“They get a little older and a little taller and the art gets better the higher you go,” he laughs.
When not organizing or showing at SLAM, some of Ellis’s collection of found objects, his signs and his art can be found in his booth at Merchants on Bee.
“It’s mostly STUFF,” he says, “It’s overflow from here. Things I might find at a garage sale and bring back and fix and paint.”
He visits garage sales, junk stores and flea markets. He reclaims driftwood and occasional debris from the marsh—he shows me a collection of discarded paintbrushes that he has rescued from around the shipyards in Thunderbolt and repurposed into an art piece.
I ask him if he still goes out on the river most days, and he answers, “No. I used to. The older you get, the more you use the word ‘usedto.’ I ‘usedto’ do this and I ‘usedto’ do that. But most days I’m at home fiddling in the undercroft.” And, of course, he has many friends who call him before they discard anything to see if may be interested. (He usually is.)
We climb the steps up to the main house (wisely, he and Julie installed an elevator in the new home because, as he says, “I ‘usedto’ be able to climb stairs all day long. But not so much now.”)
As we enter the light-filled open living/dining and kitchen area he offers me a hand painted SLAM baseball cap and hands me a Pojo Point pin.
Ellis explains that “Old time South Carolina people called a great blue heron a pojo because it was ‘poor’ or ‘po’ eating.”
The walls of the home display pieces from many of the SLAM artists—a beautiful canvas from Helen Durant, a fabric piece from Shawn Turner (the subject of my next column), and paintings by Jay Ellis, Wayne Cunningham, Deborah Miller, Charles Boniface, and more.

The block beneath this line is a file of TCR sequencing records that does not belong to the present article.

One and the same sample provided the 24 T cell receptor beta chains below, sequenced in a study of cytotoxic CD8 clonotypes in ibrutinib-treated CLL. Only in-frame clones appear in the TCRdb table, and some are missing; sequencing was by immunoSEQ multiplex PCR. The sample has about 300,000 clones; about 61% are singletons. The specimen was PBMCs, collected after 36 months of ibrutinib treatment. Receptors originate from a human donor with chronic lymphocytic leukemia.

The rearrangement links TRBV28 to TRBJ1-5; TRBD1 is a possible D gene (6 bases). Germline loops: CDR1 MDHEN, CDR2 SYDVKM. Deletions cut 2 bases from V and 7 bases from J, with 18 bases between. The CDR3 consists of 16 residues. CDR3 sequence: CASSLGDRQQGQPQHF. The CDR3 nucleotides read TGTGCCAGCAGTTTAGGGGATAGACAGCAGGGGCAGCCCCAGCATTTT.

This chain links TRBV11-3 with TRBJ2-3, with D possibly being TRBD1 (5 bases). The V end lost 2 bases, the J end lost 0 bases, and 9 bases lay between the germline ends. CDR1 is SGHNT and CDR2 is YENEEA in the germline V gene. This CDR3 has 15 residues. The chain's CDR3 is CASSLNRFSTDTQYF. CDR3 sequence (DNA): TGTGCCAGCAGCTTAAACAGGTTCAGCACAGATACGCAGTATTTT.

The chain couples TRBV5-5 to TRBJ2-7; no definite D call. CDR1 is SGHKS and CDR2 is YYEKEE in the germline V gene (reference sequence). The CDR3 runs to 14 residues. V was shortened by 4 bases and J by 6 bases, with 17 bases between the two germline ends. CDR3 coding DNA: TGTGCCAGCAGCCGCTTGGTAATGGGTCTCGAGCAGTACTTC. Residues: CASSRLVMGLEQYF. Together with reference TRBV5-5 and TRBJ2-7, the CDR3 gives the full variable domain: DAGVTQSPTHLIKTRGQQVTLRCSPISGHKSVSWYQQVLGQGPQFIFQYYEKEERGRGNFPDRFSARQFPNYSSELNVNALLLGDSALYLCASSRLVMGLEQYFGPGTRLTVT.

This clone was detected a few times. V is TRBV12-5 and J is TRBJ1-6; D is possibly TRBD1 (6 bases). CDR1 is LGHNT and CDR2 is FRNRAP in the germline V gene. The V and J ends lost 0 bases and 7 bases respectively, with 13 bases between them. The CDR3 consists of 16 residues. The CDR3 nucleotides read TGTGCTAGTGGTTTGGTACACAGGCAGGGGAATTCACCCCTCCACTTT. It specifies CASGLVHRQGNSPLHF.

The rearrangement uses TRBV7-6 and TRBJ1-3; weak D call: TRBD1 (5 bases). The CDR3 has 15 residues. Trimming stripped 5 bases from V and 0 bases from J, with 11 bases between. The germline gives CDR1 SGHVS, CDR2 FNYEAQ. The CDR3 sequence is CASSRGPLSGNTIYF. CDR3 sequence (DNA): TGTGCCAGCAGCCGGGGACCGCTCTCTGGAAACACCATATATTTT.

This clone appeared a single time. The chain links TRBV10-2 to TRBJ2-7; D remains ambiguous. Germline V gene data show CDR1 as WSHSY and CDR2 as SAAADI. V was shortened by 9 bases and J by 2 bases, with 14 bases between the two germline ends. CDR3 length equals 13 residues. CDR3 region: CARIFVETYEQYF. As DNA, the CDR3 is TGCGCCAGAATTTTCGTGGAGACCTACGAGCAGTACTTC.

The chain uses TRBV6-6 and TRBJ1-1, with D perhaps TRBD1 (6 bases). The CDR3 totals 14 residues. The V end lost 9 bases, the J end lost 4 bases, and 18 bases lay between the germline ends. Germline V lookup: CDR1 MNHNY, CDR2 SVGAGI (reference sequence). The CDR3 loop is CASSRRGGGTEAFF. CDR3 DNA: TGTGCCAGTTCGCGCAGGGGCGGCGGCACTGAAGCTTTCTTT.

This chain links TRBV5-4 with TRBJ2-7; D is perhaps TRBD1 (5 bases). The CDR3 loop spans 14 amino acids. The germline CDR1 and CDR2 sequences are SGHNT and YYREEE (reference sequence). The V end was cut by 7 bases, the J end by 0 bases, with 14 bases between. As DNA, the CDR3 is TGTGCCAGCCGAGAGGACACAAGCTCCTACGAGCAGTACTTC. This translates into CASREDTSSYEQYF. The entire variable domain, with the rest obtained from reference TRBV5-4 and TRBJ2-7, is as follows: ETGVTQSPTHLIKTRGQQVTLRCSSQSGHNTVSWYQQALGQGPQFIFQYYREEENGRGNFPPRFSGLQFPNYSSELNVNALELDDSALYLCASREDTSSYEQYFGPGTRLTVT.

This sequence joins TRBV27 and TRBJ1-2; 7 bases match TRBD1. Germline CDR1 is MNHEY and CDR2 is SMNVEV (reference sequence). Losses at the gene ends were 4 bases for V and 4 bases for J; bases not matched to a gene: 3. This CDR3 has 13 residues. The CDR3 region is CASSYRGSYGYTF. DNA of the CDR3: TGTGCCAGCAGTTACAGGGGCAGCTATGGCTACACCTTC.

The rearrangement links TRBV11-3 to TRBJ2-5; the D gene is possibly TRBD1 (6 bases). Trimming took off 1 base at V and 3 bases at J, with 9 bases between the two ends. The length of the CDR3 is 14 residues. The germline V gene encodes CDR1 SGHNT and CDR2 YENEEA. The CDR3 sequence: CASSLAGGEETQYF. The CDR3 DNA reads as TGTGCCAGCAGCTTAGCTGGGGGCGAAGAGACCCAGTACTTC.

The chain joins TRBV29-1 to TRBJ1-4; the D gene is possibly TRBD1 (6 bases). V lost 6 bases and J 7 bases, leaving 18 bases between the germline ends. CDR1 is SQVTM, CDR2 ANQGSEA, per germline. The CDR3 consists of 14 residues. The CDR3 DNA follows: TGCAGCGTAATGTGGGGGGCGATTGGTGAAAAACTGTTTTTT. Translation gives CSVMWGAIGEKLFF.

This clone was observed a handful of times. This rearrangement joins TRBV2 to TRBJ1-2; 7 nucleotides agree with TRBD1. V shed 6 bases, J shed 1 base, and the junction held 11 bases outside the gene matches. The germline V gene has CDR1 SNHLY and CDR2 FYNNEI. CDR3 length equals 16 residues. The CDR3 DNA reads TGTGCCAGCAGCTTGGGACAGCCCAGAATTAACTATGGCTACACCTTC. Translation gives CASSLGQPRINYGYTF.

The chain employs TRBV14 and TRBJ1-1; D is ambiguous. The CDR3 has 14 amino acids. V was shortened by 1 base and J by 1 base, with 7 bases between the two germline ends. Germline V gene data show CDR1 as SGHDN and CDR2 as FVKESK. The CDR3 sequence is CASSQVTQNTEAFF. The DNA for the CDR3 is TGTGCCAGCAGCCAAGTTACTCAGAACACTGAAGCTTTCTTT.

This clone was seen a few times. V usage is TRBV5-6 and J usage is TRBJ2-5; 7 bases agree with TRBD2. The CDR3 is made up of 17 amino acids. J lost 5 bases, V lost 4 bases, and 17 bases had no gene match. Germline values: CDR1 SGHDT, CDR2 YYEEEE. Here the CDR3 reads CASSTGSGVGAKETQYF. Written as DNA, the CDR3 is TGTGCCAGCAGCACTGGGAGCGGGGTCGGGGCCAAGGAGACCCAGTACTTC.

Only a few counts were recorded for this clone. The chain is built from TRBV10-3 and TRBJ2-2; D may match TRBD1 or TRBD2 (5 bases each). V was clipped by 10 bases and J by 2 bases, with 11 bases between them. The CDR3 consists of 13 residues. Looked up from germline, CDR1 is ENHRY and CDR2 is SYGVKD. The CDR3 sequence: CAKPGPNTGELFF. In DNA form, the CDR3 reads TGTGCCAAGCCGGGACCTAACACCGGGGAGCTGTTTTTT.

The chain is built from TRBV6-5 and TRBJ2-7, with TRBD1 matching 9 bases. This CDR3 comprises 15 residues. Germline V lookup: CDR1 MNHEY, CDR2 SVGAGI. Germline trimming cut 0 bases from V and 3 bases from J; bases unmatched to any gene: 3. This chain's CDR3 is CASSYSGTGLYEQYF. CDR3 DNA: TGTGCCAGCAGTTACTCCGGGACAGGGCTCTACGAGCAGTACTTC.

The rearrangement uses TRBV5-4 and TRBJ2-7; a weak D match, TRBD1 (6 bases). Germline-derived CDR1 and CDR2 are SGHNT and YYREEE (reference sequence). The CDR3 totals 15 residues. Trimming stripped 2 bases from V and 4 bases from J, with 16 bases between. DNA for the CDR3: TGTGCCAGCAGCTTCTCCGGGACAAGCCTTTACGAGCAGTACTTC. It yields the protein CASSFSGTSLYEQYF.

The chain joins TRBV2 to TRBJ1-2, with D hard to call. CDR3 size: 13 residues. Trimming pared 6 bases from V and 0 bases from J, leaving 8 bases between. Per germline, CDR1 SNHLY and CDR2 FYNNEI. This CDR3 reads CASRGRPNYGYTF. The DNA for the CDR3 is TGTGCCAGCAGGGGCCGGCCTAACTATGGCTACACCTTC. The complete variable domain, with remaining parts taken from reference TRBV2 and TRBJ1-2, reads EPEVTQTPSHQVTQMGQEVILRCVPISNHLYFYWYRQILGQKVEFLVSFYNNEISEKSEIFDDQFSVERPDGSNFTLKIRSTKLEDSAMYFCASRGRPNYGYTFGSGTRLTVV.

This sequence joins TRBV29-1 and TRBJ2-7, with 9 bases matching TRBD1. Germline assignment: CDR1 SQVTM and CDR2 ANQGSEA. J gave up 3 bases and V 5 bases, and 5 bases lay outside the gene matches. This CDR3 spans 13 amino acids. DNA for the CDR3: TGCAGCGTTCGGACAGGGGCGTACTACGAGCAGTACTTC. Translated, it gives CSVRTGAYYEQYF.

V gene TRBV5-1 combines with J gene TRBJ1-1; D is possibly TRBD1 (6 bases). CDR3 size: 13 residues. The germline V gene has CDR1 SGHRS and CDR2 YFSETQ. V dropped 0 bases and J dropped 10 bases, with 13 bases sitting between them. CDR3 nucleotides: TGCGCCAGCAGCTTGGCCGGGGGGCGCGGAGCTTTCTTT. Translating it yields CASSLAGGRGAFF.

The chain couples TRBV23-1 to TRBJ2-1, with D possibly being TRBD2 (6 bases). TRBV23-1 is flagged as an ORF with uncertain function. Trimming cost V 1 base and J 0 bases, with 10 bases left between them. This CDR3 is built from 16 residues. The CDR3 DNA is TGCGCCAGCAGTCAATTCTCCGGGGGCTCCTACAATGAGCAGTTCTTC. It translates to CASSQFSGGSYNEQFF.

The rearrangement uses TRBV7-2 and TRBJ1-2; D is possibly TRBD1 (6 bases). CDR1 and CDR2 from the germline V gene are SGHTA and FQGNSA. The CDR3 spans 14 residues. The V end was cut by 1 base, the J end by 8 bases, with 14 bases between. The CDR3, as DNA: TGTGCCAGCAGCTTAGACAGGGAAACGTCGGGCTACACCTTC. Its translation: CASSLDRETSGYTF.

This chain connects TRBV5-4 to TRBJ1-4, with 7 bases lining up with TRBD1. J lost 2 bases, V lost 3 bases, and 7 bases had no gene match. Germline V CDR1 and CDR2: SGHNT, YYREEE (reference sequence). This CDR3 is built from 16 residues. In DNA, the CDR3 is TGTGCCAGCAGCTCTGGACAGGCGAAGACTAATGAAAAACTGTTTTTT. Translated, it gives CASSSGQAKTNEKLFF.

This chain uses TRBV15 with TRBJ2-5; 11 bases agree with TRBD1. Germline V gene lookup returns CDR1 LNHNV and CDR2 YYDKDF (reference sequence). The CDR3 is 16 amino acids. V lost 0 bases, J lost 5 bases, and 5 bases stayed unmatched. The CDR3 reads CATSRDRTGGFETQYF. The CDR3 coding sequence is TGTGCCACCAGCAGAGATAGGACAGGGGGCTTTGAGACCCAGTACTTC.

Clearly, Ellis not only has a passion for promoting local artists but also for collecting their work.
Come out and meet this force of nature and share his passions at the joyous SLAM this Saturday.
Ellis says to expect, “Food trucks from Molly’s Fish and Chips, the Food Boxx, Flirt with Dessert, Rita’s Ice Cream…. music by The World Famous Crabbettes, blues guitarist Peter Schmid and guitarist Bill Starrs from Atlanta…. balloons and flags flying …the Community Canvas and even a stilt walker!! It’s gonna be SLAMTABULOUS!!”
The outdoor SLAM (Savannah Local Artists Market) is this Saturday, October 16, 10:00 a.m. – 5:00 p.m. at the Salvation Army Baseball Field, 3000 Bee Road in Savannah. Food trucks, music, free admission, and free parking. Sponsored by the Savannah Art Association, Sulfur Studios/Arts Southeast, and Loop it Up Savannah. Masks will be required.
OCTOBER SLAM PARTICIPATING ARTISTS:
(alphabetical by first name):
Beth Logan – yes!
Kristen (K.K.) Chmela
Loop It Up – Sponsor
Rocking Chairs Rhythm Revue’s ‘Music in my Paintbrush’
Savannah Art Association – Sponsor
Stacie Jean Albano
Sulfur Studios/Arts Southeast – Sponsor
Tatiana Von Tauber
The Irritable Pelican Gallery